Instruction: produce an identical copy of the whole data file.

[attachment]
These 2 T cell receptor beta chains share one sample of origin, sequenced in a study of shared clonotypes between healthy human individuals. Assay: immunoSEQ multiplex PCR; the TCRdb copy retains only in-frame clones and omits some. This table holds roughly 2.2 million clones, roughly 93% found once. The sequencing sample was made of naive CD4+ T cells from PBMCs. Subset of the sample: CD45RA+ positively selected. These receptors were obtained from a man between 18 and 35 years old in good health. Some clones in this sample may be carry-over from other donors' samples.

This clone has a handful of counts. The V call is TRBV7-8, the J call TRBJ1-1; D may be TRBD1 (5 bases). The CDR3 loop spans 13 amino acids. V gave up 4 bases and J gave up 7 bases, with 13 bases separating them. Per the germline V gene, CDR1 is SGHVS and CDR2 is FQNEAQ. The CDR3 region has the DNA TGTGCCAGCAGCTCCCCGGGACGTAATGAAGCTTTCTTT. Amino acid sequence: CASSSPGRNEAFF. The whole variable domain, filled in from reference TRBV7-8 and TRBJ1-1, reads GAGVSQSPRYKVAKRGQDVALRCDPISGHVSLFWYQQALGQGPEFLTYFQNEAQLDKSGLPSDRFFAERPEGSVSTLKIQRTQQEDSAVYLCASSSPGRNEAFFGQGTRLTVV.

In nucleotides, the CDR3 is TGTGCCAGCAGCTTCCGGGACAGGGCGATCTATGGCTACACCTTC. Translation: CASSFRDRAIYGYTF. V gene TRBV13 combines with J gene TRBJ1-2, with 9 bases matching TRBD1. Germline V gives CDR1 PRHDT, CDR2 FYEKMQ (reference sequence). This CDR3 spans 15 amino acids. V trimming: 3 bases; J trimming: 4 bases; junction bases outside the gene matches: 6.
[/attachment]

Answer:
These 2 T cell receptor beta chains share one sample of origin, sequenced in a study of shared clonotypes between healthy human individuals. Assay: immunoSEQ multiplex PCR; the TCRdb copy retains only in-frame clones and omits some. This table holds roughly 2.2 million clones, roughly 93% found once. The sequencing sample was made of naive CD4+ T cells from PBMCs. Subset of the sample: CD45RA+ positively selected. These receptors were obtained from a man between 18 and 35 years old in good health. Some clones in this sample may be carry-over from other donors' samples.

This clone has a handful of counts. The V call is TRBV7-8, the J call TRBJ1-1; D may be TRBD1 (5 bases). The CDR3 loop spans 13 amino acids. V gave up 4 bases and J gave up 7 bases, with 13 bases separating them. Per the germline V gene, CDR1 is SGHVS and CDR2 is FQNEAQ. The CDR3 region has the DNA TGTGCCAGCAGCTCCCCGGGACGTAATGAAGCTTTCTTT. Amino acid sequence: CASSSPGRNEAFF. The whole variable domain, filled in from reference TRBV7-8 and TRBJ1-1, reads GAGVSQSPRYKVAKRGQDVALRCDPISGHVSLFWYQQALGQGPEFLTYFQNEAQLDKSGLPSDRFFAERPEGSVSTLKIQRTQQEDSAVYLCASSSPGRNEAFFGQGTRLTVV.

In nucleotides, the CDR3 is TGTGCCAGCAGCTTCCGGGACAGGGCGATCTATGGCTACACCTTC. Translation: CASSFRDRAIYGYTF. V gene TRBV13 combines with J gene TRBJ1-2, with 9 bases matching TRBD1. Germline V gives CDR1 PRHDT, CDR2 FYEKMQ (reference sequence). This CDR3 spans 15 amino acids. V trimming: 3 bases; J trimming: 4 bases; junction bases outside the gene matches: 6.